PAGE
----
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Seithenyn (sometimes spelt Seithennin) is a figure from Welsh legend, apparently contemporary with King Gwyddno Garanhir. He is the protagonist of a poem in the Llyfr Du Caerfyrddin (Black Book of Carmarthen). According to legend, he was responsible for the sea-defences of Cantre'r Gwaelod (English: The Lowland Hundred) or Maes Gwyddno (English: the Plain of Gwyddno), in the kingdom of the legendary Gwyddno Garanhir, but neglected them one night because of his drunkenness. Because of this neglect, the sea overran it.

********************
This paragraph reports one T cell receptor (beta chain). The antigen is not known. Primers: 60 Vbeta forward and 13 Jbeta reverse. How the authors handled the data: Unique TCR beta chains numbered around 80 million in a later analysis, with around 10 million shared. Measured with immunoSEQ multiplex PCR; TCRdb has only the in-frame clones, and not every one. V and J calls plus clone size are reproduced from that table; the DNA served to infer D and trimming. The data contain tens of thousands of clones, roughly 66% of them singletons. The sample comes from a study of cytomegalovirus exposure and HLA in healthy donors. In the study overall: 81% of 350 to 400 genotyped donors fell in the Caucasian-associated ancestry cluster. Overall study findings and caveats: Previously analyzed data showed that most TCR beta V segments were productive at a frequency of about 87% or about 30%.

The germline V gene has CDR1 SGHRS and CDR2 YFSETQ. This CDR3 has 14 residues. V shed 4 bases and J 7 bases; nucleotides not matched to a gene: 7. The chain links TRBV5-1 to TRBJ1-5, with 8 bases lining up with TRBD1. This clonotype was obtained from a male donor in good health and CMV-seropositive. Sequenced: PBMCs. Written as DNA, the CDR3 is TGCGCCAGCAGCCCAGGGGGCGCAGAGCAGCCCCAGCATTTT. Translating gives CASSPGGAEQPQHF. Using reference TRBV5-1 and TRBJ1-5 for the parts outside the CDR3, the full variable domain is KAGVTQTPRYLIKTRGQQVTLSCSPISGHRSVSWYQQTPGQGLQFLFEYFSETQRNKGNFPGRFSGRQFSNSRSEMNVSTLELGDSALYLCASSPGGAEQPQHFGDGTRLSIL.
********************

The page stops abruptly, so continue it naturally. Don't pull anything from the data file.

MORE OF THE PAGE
Cantre'r Gwaelod is said to lie beneath the waters of Cardigan Bay off the coast of Ceredigion near Aberdyfi, Wales. Seithenyn (named in some later sources as being the son of Seithyn Saidi), was in charge of the embankment there, and as such, it was his failure to discharge his duties which led to its drowning. Seithenyn is also listed in the Triads of the Island of Britain as one of the Three Immortal Drunkards of the Isle of Britain.

The popular Welsh saint Saint Tudno (founder and patron of Llandudno) may have been Seithenyn's son.

He appears as a character in Thomas Love Peacock's 1829 Arthurian novel The Misfortunes of Elphin.

Sir John Rhys posited a connection between Seithenyn and the Setantii, a Celtic tribe living in what is now the north west of England.[1]


  1. ^ Celtic Folklore: Welsh and Manx (1901), Ch. 6